It may be readily perceived that installation and removal of fan blade 10 is easily performed for purposes of maintenance or repair. That is, fan blade 10 with hub 22 and plate 24 attached thereto is lifted into penetrable engagement with shaft 20. Teeter pin 36 is inserted within hub 22 to penetrably engage passageway 38. Engaging keying bolt 40 with the teeter pin positionally locks the teeter pin with respect to the shaft. Attachment of retainer plate 46, 8 to set the journals in the bore positionally locates hub 22 and necessarily fan blade 10 concentric with shaft 20. Removal of fan blade 10 may be effected by reversing the above process.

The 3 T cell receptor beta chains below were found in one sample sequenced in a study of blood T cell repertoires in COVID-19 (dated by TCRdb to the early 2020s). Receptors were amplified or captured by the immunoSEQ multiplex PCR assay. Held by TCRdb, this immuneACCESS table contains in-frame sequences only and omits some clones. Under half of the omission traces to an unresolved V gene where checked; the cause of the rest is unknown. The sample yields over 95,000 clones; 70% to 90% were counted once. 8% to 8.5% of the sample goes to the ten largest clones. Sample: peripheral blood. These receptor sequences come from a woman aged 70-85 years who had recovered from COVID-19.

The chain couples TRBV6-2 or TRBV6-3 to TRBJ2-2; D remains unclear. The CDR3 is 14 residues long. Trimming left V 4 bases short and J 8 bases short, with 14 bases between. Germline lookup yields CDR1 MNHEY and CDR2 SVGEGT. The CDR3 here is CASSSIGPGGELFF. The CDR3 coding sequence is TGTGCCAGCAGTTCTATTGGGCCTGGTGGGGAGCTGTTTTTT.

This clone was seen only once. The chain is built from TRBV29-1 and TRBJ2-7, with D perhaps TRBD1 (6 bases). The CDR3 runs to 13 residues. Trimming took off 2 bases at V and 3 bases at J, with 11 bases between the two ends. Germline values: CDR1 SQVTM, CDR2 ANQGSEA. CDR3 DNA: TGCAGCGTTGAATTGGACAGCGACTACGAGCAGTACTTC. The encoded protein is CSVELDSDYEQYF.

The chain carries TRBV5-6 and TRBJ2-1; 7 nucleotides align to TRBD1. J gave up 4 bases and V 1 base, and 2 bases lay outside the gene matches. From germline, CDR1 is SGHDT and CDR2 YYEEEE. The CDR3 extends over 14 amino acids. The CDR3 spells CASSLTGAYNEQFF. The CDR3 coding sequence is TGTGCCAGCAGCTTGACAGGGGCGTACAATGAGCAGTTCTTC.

While the principles of the invention have now been made clear in illustrative embodiment, there will be immediately obvious to those skilled in the art many modifications of structure, arrangement, proportions, elements, materials, and components, used in the practice of the invention which are particularly adapted for specific environments and operating requirements without departing from those principles.
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|Citing Patent||Filing date||Publication date||Applicant||Title|
|US4737074 *||May 9, 1986||Apr 12, 1988||International Frost Protection Company||Wear resistant hub for wind machines|
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|U.S. Classification||416/131, 416/102, 416/148|
|International Classification||F04D29/36, F04D29/08|
|Cooperative Classification||F04D29/36, F04D29/08|
|European Classification||F04D29/08, F04D29/36|
|Dec 15, 1989||FPAY||Fee payment|
Year of fee payment: 4
|Jan 25, 1994||REMI||Maintenance fee reminder mailed|
|Jun 19, 1994||LAPS||Lapse for failure to pay maintenance fees|
|Aug 30, 1994||FP||Expired due to failure to pay maintenance fee|
Effective date: 19940622